Python supports multiple data types, including a variety of different numeric data types:
Let’s look at some examples.
An integer is a positive or negative whole number without a decimal point. For example:
Above, we see an integer with positive value 1. You can also have negative integers:
Above, we see an integer with negative value 5. We can see that this is an integer by using the type function:
Python tells us this is an integer. We can also calculate with integers. For example:
A float is used to represent real numbers, that is, numbers with a decimal point. For example:
How do we know this is a float? Let’s try the type function again:
This tells us this is a float. We can also calculate with floats:
When you calculate with integers, you might end up with a float:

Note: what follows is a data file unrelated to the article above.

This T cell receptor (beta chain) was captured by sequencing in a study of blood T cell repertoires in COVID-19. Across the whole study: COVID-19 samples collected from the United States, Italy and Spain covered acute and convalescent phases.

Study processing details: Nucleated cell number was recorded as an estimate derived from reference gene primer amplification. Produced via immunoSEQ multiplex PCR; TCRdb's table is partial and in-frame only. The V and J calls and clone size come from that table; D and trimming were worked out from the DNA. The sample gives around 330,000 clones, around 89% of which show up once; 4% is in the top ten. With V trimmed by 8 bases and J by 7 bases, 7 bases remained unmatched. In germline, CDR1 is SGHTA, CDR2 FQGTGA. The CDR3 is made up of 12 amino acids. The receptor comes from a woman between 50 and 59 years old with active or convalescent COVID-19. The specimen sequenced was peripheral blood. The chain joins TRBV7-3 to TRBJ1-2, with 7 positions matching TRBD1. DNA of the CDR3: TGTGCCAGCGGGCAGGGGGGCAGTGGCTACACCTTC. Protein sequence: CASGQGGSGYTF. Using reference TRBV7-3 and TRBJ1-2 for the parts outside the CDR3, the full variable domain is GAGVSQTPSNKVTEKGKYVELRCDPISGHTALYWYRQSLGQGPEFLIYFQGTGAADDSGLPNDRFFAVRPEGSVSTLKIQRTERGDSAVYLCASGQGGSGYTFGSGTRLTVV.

A complex number is a combination of a real number and an imaginary number. Complex numbers are used in scientific, geometry, or calculus calculations. I never needed these in any of my scripts but for the sake of completeness, I’ll briefly mention them. Here’s an example in Python:
You can also convert between the different numeric types. This can be useful when you have a float and want to get rid of everything after the decimal. Here’s an example of how we can convert a float into an integer:
As you can see above, Python gets rid of everything after the decimal point.
int("5") converts the string “5” into integer 5. Another example:
float("3.2") converts string “3.2” into float 3.2.
You have learned about the different Python numeric data types:
- There are three numeric data types:
- Integer: a positive or negative number without a decimal point.
- Float: a positive or negative number with a decimal point.
- Complex: a combination of a real and an imaginary number and used for advanced calculations.
- We can convert between the three numeric data types.